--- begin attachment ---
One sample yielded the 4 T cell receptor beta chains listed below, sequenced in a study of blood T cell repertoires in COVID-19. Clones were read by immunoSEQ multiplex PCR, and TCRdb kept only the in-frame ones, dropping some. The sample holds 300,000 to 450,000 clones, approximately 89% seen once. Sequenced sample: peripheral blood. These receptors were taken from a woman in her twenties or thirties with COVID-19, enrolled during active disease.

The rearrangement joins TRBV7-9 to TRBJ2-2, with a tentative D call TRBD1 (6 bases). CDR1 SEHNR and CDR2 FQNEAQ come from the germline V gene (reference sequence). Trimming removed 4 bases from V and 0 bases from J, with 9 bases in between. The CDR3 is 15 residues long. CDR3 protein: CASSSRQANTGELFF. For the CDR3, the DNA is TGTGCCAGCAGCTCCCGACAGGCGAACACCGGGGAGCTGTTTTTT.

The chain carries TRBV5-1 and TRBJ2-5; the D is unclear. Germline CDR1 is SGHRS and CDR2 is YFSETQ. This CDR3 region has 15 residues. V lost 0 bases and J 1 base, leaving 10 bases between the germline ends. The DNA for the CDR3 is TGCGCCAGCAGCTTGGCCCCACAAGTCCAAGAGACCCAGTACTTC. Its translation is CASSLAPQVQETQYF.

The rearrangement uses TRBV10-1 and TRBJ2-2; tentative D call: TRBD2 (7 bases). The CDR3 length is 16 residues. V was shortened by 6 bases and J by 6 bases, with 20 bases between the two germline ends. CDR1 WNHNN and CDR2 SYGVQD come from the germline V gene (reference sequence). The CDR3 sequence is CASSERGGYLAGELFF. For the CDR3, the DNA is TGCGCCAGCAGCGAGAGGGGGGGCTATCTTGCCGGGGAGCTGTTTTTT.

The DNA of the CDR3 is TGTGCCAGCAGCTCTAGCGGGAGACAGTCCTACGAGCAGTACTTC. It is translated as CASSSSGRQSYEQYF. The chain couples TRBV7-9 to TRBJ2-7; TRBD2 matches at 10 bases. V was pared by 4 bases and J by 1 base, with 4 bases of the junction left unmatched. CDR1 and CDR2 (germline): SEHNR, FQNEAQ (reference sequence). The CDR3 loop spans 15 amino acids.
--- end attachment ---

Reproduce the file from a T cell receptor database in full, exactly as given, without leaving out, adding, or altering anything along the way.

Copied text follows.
One sample yielded the 4 T cell receptor beta chains listed below, sequenced in a study of blood T cell repertoires in COVID-19. Clones were read by immunoSEQ multiplex PCR, and TCRdb kept only the in-frame ones, dropping some. The sample holds 300,000 to 450,000 clones, approximately 89% seen once. Sequenced sample: peripheral blood. These receptors were taken from a woman in her twenties or thirties with COVID-19, enrolled during active disease.

The rearrangement joins TRBV7-9 to TRBJ2-2, with a tentative D call TRBD1 (6 bases). CDR1 SEHNR and CDR2 FQNEAQ come from the germline V gene (reference sequence). Trimming removed 4 bases from V and 0 bases from J, with 9 bases in between. The CDR3 is 15 residues long. CDR3 protein: CASSSRQANTGELFF. For the CDR3, the DNA is TGTGCCAGCAGCTCCCGACAGGCGAACACCGGGGAGCTGTTTTTT.

The chain carries TRBV5-1 and TRBJ2-5; the D is unclear. Germline CDR1 is SGHRS and CDR2 is YFSETQ. This CDR3 region has 15 residues. V lost 0 bases and J 1 base, leaving 10 bases between the germline ends. The DNA for the CDR3 is TGCGCCAGCAGCTTGGCCCCACAAGTCCAAGAGACCCAGTACTTC. Its translation is CASSLAPQVQETQYF.

The rearrangement uses TRBV10-1 and TRBJ2-2; tentative D call: TRBD2 (7 bases). The CDR3 length is 16 residues. V was shortened by 6 bases and J by 6 bases, with 20 bases between the two germline ends. CDR1 WNHNN and CDR2 SYGVQD come from the germline V gene (reference sequence). The CDR3 sequence is CASSERGGYLAGELFF. For the CDR3, the DNA is TGCGCCAGCAGCGAGAGGGGGGGCTATCTTGCCGGGGAGCTGTTTTTT.

The DNA of the CDR3 is TGTGCCAGCAGCTCTAGCGGGAGACAGTCCTACGAGCAGTACTTC. It is translated as CASSSSGRQSYEQYF. The chain couples TRBV7-9 to TRBJ2-7; TRBD2 matches at 10 bases. V was pared by 4 bases and J by 1 base, with 4 bases of the junction left unmatched. CDR1 and CDR2 (germline): SEHNR, FQNEAQ (reference sequence). The CDR3 loop spans 15 amino acids.